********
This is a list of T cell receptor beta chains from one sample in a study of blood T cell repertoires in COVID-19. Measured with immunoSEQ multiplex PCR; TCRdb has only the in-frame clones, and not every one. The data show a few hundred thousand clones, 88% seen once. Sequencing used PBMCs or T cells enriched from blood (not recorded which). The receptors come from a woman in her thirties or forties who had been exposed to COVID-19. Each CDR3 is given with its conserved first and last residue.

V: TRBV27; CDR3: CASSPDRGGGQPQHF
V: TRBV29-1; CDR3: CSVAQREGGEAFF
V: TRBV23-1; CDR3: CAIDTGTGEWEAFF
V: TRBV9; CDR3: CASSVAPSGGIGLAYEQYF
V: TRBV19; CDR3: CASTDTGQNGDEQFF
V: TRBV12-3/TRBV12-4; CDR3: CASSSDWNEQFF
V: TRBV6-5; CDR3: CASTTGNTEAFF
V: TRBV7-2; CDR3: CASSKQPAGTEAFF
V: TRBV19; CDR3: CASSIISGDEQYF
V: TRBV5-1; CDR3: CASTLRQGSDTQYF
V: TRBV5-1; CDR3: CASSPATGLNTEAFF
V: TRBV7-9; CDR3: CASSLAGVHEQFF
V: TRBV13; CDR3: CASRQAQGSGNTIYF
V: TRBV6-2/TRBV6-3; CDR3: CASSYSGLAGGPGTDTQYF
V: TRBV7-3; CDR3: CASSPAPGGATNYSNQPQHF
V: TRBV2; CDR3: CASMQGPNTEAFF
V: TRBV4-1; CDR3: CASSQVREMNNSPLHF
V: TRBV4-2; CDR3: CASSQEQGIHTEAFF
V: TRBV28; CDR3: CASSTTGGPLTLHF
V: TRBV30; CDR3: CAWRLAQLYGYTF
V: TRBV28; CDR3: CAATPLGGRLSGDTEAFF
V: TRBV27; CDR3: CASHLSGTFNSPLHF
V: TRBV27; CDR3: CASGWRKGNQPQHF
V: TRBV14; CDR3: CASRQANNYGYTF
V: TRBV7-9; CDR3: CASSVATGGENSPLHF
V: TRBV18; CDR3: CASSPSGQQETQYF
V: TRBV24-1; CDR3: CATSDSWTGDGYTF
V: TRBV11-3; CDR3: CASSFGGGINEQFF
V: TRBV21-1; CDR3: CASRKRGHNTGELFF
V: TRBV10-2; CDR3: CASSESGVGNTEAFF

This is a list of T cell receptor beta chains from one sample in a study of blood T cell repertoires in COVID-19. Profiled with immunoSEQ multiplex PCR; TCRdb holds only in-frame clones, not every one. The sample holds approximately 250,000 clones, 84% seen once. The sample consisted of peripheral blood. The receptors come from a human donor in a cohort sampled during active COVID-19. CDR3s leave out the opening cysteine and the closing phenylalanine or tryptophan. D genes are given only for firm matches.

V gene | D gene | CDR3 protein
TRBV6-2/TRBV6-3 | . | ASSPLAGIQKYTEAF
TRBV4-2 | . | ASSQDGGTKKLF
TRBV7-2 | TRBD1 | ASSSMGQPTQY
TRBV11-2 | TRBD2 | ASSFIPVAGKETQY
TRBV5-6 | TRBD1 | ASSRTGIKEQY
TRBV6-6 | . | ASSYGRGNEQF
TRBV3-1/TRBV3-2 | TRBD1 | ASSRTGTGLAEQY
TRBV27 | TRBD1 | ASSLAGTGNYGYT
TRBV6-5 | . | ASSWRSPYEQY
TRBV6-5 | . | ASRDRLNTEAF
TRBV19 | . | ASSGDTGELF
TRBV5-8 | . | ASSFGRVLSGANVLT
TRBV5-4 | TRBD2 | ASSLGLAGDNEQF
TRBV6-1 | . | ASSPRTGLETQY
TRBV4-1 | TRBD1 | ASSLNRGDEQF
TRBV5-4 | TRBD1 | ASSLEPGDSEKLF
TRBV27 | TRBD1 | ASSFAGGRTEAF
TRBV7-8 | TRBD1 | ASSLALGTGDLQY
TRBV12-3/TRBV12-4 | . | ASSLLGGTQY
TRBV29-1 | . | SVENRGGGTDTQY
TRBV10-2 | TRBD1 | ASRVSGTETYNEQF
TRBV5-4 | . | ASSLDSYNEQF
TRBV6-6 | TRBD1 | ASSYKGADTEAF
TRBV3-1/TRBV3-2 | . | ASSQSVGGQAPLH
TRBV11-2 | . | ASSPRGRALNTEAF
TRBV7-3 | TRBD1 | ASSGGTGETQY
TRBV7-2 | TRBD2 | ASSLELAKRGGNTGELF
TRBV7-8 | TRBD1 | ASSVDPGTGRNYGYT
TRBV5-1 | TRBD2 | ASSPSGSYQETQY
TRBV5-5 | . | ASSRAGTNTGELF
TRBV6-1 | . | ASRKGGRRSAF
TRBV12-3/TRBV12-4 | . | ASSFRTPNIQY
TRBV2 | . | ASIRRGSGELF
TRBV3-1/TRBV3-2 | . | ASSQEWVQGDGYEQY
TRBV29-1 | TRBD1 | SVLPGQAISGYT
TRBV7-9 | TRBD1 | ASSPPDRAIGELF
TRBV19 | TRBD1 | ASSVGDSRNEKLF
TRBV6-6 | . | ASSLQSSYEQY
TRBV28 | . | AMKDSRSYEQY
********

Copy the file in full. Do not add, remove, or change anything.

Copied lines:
This is a list of T cell receptor beta chains from one sample in a study of blood T cell repertoires in COVID-19. Measured with immunoSEQ multiplex PCR; TCRdb has only the in-frame clones, and not every one. The data show a few hundred thousand clones, 88% seen once. Sequencing used PBMCs or T cells enriched from blood (not recorded which). The receptors come from a woman in her thirties or forties who had been exposed to COVID-19. Each CDR3 is given with its conserved first and last residue.

V: TRBV27; CDR3: CASSPDRGGGQPQHF
V: TRBV29-1; CDR3: CSVAQREGGEAFF
V: TRBV23-1; CDR3: CAIDTGTGEWEAFF
V: TRBV9; CDR3: CASSVAPSGGIGLAYEQYF
V: TRBV19; CDR3: CASTDTGQNGDEQFF
V: TRBV12-3/TRBV12-4; CDR3: CASSSDWNEQFF
V: TRBV6-5; CDR3: CASTTGNTEAFF
V: TRBV7-2; CDR3: CASSKQPAGTEAFF
V: TRBV19; CDR3: CASSIISGDEQYF
V: TRBV5-1; CDR3: CASTLRQGSDTQYF
V: TRBV5-1; CDR3: CASSPATGLNTEAFF
V: TRBV7-9; CDR3: CASSLAGVHEQFF
V: TRBV13; CDR3: CASRQAQGSGNTIYF
V: TRBV6-2/TRBV6-3; CDR3: CASSYSGLAGGPGTDTQYF
V: TRBV7-3; CDR3: CASSPAPGGATNYSNQPQHF
V: TRBV2; CDR3: CASMQGPNTEAFF
V: TRBV4-1; CDR3: CASSQVREMNNSPLHF
V: TRBV4-2; CDR3: CASSQEQGIHTEAFF
V: TRBV28; CDR3: CASSTTGGPLTLHF
V: TRBV30; CDR3: CAWRLAQLYGYTF
V: TRBV28; CDR3: CAATPLGGRLSGDTEAFF
V: TRBV27; CDR3: CASHLSGTFNSPLHF
V: TRBV27; CDR3: CASGWRKGNQPQHF
V: TRBV14; CDR3: CASRQANNYGYTF
V: TRBV7-9; CDR3: CASSVATGGENSPLHF
V: TRBV18; CDR3: CASSPSGQQETQYF
V: TRBV24-1; CDR3: CATSDSWTGDGYTF
V: TRBV11-3; CDR3: CASSFGGGINEQFF
V: TRBV21-1; CDR3: CASRKRGHNTGELFF
V: TRBV10-2; CDR3: CASSESGVGNTEAFF

This is a list of T cell receptor beta chains from one sample in a study of blood T cell repertoires in COVID-19. Profiled with immunoSEQ multiplex PCR; TCRdb holds only in-frame clones, not every one. The sample holds approximately 250,000 clones, 84% seen once. The sample consisted of peripheral blood. The receptors come from a human donor in a cohort sampled during active COVID-19. CDR3s leave out the opening cysteine and the closing phenylalanine or tryptophan. D genes are given only for firm matches.

V gene | D gene | CDR3 protein
TRBV6-2/TRBV6-3 | . | ASSPLAGIQKYTEAF
TRBV4-2 | . | ASSQDGGTKKLF
TRBV7-2 | TRBD1 | ASSSMGQPTQY
TRBV11-2 | TRBD2 | ASSFIPVAGKETQY
TRBV5-6 | TRBD1 | ASSRTGIKEQY
TRBV6-6 | . | ASSYGRGNEQF
TRBV3-1/TRBV3-2 | TRBD1 | ASSRTGTGLAEQY
TRBV27 | TRBD1 | ASSLAGTGNYGYT
TRBV6-5 | . | ASSWRSPYEQY
TRBV6-5 | . | ASRDRLNTEAF
TRBV19 | . | ASSGDTGELF
TRBV5-8 | . | ASSFGRVLSGANVLT
TRBV5-4 | TRBD2 | ASSLGLAGDNEQF
TRBV6-1 | . | ASSPRTGLETQY
TRBV4-1 | TRBD1 | ASSLNRGDEQF
TRBV5-4 | TRBD1 | ASSLEPGDSEKLF
TRBV27 | TRBD1 | ASSFAGGRTEAF
TRBV7-8 | TRBD1 | ASSLALGTGDLQY
TRBV12-3/TRBV12-4 | . | ASSLLGGTQY
TRBV29-1 | . | SVENRGGGTDTQY
TRBV10-2 | TRBD1 | ASRVSGTETYNEQF
TRBV5-4 | . | ASSLDSYNEQF
TRBV6-6 | TRBD1 | ASSYKGADTEAF
TRBV3-1/TRBV3-2 | . | ASSQSVGGQAPLH
TRBV11-2 | . | ASSPRGRALNTEAF
TRBV7-3 | TRBD1 | ASSGGTGETQY
TRBV7-2 | TRBD2 | ASSLELAKRGGNTGELF
TRBV7-8 | TRBD1 | ASSVDPGTGRNYGYT
TRBV5-1 | TRBD2 | ASSPSGSYQETQY
TRBV5-5 | . | ASSRAGTNTGELF
TRBV6-1 | . | ASRKGGRRSAF
TRBV12-3/TRBV12-4 | . | ASSFRTPNIQY
TRBV2 | . | ASIRRGSGELF
TRBV3-1/TRBV3-2 | . | ASSQEWVQGDGYEQY
TRBV29-1 | TRBD1 | SVLPGQAISGYT
TRBV7-9 | TRBD1 | ASSPPDRAIGELF
TRBV19 | TRBD1 | ASSVGDSRNEKLF
TRBV6-6 | . | ASSLQSSYEQY
TRBV28 | . | AMKDSRSYEQY